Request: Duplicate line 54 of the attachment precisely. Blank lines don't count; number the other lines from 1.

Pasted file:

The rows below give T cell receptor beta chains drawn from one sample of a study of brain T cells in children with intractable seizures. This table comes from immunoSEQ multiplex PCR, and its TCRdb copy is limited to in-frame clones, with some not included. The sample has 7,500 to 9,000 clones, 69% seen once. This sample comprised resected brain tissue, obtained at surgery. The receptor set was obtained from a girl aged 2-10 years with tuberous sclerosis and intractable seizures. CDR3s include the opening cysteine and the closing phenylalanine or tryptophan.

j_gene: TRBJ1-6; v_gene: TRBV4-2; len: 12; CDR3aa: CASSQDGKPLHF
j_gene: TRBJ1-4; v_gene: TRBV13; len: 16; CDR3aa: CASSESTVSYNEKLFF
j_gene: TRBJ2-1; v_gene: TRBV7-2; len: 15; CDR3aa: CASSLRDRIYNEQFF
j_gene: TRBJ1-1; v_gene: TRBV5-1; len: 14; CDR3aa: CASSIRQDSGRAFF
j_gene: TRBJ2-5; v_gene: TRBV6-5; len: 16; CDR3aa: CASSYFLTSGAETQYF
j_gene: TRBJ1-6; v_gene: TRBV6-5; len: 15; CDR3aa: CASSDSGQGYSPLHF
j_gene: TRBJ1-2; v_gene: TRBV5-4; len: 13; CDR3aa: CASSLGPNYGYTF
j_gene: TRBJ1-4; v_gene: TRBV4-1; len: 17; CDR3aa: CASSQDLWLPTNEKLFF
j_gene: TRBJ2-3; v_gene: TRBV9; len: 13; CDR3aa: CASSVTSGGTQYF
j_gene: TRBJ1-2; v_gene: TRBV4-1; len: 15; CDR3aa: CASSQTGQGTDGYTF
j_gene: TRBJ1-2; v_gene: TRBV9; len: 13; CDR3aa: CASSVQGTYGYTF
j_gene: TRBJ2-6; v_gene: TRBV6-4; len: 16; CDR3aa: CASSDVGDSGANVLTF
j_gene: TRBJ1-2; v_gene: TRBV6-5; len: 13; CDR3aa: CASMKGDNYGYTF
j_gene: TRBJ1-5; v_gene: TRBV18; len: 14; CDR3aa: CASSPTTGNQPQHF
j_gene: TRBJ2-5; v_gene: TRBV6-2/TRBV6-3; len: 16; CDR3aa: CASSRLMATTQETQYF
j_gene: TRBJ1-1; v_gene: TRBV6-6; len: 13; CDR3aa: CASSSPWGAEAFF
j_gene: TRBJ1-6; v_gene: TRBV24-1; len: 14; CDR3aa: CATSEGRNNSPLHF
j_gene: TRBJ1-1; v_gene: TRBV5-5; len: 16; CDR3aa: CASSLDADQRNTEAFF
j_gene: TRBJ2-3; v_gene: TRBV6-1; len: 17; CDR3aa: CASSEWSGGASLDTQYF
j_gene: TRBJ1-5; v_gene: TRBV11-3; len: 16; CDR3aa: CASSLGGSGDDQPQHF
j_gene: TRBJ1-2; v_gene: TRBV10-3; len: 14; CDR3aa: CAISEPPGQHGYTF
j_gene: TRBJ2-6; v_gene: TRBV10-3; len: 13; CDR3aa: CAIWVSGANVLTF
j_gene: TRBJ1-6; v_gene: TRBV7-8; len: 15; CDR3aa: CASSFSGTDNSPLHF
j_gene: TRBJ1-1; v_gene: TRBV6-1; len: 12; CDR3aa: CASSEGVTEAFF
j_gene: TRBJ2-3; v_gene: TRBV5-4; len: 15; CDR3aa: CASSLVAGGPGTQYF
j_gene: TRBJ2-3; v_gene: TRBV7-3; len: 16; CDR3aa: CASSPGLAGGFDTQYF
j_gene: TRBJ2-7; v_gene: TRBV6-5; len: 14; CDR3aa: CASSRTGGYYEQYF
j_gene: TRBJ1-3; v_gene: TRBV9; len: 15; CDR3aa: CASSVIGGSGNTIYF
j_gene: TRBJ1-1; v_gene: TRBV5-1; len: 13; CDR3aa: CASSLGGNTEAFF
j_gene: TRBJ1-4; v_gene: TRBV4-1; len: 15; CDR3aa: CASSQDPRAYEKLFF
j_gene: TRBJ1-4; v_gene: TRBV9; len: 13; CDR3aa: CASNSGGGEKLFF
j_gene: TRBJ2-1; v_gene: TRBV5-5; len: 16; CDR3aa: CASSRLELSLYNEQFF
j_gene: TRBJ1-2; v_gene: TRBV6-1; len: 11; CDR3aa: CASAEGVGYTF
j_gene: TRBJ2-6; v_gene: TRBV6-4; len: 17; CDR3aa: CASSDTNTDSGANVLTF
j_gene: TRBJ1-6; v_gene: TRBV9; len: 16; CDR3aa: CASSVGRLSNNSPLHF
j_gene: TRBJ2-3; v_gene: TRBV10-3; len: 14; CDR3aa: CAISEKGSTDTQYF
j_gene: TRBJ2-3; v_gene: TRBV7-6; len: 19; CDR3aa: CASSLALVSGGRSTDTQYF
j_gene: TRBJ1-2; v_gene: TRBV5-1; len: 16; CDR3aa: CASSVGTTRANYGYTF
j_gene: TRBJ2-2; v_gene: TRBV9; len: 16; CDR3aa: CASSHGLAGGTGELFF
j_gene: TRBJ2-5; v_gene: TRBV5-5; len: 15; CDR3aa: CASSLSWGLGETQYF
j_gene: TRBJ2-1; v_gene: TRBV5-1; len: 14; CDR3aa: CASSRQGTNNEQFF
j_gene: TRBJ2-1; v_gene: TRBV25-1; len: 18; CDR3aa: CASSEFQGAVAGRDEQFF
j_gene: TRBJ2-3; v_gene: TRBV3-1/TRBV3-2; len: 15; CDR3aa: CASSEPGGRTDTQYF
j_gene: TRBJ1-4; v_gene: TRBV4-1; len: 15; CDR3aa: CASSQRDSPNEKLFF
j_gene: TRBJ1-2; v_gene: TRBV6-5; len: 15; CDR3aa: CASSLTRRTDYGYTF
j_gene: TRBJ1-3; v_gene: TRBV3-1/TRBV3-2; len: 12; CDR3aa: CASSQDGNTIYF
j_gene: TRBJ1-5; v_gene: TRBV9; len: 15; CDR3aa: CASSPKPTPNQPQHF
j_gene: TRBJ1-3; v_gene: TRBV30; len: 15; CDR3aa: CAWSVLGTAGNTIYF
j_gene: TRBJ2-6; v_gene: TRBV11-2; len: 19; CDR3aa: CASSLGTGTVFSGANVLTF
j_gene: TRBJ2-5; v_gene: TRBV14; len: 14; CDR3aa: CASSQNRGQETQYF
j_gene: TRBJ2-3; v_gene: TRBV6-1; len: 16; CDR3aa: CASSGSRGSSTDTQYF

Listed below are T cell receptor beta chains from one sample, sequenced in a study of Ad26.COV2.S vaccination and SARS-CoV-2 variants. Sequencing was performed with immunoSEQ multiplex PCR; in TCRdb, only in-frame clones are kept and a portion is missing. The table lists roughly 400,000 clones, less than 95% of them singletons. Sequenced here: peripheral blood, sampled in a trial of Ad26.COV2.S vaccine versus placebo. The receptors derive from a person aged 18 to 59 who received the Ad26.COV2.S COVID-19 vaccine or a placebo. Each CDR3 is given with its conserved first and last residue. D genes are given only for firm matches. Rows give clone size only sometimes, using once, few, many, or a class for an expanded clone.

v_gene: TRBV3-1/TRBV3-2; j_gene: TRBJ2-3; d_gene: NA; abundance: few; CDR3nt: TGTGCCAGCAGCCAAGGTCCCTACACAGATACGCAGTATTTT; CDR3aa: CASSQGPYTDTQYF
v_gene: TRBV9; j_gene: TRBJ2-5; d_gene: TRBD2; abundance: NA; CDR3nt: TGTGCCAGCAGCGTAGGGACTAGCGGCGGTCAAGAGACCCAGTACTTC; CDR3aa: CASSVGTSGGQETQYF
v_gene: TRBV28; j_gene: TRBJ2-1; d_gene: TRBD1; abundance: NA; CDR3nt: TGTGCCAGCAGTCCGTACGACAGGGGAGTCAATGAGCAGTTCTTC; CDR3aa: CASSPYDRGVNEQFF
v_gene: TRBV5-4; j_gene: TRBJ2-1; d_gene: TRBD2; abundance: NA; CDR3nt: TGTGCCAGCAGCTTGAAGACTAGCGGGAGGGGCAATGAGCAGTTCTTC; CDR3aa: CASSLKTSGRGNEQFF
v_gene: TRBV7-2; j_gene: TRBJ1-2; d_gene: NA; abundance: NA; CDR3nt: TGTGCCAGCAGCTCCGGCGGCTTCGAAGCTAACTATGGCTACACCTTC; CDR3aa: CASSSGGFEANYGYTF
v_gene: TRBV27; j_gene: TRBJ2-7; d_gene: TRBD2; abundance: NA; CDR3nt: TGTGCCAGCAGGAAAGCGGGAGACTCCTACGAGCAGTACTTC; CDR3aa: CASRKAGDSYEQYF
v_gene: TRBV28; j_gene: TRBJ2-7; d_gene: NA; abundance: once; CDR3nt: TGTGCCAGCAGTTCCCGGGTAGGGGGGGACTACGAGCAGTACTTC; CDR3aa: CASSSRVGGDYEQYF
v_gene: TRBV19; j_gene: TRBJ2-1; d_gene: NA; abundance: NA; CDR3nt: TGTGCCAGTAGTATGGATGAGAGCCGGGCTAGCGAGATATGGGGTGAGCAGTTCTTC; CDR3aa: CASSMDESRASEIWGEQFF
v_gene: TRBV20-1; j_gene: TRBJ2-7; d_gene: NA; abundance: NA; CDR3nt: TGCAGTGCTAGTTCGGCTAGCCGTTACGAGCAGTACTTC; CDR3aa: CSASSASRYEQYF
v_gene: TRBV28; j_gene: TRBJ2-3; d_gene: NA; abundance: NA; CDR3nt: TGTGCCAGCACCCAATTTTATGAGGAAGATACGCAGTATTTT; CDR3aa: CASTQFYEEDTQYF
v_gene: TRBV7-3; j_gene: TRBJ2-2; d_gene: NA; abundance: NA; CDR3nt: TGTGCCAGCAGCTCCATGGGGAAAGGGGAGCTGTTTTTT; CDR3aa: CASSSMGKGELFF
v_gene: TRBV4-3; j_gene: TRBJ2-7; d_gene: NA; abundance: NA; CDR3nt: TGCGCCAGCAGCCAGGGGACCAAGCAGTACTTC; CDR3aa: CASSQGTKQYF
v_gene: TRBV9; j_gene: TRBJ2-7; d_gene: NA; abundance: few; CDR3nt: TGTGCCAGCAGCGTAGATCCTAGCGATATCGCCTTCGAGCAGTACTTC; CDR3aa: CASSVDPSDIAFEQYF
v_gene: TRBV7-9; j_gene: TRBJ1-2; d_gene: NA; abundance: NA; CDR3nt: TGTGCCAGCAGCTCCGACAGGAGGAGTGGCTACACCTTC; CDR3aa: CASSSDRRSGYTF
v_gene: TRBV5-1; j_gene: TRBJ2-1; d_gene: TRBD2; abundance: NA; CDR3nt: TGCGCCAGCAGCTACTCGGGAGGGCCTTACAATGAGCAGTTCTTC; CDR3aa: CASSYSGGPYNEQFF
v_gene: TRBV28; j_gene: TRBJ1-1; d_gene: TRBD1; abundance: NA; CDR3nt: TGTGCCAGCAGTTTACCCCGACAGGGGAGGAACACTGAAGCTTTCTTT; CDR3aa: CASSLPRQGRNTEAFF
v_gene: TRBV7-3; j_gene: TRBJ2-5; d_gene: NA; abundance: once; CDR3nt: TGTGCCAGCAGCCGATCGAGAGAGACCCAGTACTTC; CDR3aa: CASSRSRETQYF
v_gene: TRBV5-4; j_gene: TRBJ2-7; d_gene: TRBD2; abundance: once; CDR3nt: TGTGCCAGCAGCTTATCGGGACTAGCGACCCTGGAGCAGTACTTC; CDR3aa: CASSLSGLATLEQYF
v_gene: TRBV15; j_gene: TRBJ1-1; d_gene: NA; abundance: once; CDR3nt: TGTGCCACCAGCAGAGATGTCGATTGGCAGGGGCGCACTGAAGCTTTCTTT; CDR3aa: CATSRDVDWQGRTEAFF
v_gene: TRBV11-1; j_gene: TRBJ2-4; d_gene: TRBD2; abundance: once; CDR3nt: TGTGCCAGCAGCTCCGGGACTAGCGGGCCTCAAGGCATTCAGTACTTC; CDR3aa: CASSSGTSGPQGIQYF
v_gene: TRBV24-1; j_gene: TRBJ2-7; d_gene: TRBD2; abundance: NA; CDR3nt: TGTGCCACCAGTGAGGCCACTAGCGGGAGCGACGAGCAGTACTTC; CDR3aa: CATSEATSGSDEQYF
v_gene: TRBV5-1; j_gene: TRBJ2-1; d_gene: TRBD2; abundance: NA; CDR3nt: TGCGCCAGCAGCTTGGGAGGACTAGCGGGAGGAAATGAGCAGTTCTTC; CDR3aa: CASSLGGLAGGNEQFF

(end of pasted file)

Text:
v_gene: TRBV3-1/TRBV3-2; j_gene: TRBJ2-3; d_gene: NA; abundance: few; CDR3nt: TGTGCCAGCAGCCAAGGTCCCTACACAGATACGCAGTATTTT; CDR3aa: CASSQGPYTDTQYF